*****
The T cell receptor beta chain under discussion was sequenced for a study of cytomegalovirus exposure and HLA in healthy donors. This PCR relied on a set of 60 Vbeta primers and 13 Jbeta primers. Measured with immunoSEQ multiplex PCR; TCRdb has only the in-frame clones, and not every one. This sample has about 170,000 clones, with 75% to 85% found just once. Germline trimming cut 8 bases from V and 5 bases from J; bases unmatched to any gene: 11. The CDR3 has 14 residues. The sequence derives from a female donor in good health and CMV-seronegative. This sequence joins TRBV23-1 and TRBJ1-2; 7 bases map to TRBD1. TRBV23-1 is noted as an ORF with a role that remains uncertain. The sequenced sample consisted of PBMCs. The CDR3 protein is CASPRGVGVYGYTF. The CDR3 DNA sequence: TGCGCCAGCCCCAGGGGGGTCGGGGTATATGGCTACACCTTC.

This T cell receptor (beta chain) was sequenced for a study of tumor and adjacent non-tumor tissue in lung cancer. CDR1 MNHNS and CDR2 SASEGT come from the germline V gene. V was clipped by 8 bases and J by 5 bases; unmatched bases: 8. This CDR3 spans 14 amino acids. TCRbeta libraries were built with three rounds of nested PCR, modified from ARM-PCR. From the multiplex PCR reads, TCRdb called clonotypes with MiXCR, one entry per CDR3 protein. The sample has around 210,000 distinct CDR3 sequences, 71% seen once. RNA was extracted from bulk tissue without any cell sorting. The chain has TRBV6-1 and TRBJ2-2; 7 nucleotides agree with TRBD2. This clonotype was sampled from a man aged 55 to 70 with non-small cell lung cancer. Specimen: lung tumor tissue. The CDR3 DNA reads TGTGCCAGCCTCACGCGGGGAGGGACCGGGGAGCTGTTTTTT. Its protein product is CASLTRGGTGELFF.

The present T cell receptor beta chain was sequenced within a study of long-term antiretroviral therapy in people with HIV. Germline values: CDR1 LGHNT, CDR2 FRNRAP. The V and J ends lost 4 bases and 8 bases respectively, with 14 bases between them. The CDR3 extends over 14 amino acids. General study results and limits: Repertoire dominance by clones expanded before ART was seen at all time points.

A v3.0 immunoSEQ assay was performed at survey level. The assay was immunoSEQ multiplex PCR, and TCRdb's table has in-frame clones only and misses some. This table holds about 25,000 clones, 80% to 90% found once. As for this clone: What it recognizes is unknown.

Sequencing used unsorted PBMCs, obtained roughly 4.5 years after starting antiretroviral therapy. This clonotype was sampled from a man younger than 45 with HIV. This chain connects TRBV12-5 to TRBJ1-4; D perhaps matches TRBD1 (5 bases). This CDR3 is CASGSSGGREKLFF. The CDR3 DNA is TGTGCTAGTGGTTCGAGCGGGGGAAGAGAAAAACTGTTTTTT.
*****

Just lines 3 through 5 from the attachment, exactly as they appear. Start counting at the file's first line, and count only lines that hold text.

The present T cell receptor beta chain was sequenced within a study of long-term antiretroviral therapy in people with HIV. Germline values: CDR1 LGHNT, CDR2 FRNRAP. The V and J ends lost 4 bases and 8 bases respectively, with 14 bases between them. The CDR3 extends over 14 amino acids. General study results and limits: Repertoire dominance by clones expanded before ART was seen at all time points.

A v3.0 immunoSEQ assay was performed at survey level. The assay was immunoSEQ multiplex PCR, and TCRdb's table has in-frame clones only and misses some. This table holds about 25,000 clones, 80% to 90% found once. As for this clone: What it recognizes is unknown.

Sequencing used unsorted PBMCs, obtained roughly 4.5 years after starting antiretroviral therapy. This clonotype was sampled from a man younger than 45 with HIV. This chain connects TRBV12-5 to TRBJ1-4; D perhaps matches TRBD1 (5 bases). This CDR3 is CASGSSGGREKLFF. The CDR3 DNA is TGTGCTAGTGGTTCGAGCGGGGGAAGAGAAAAACTGTTTTTT.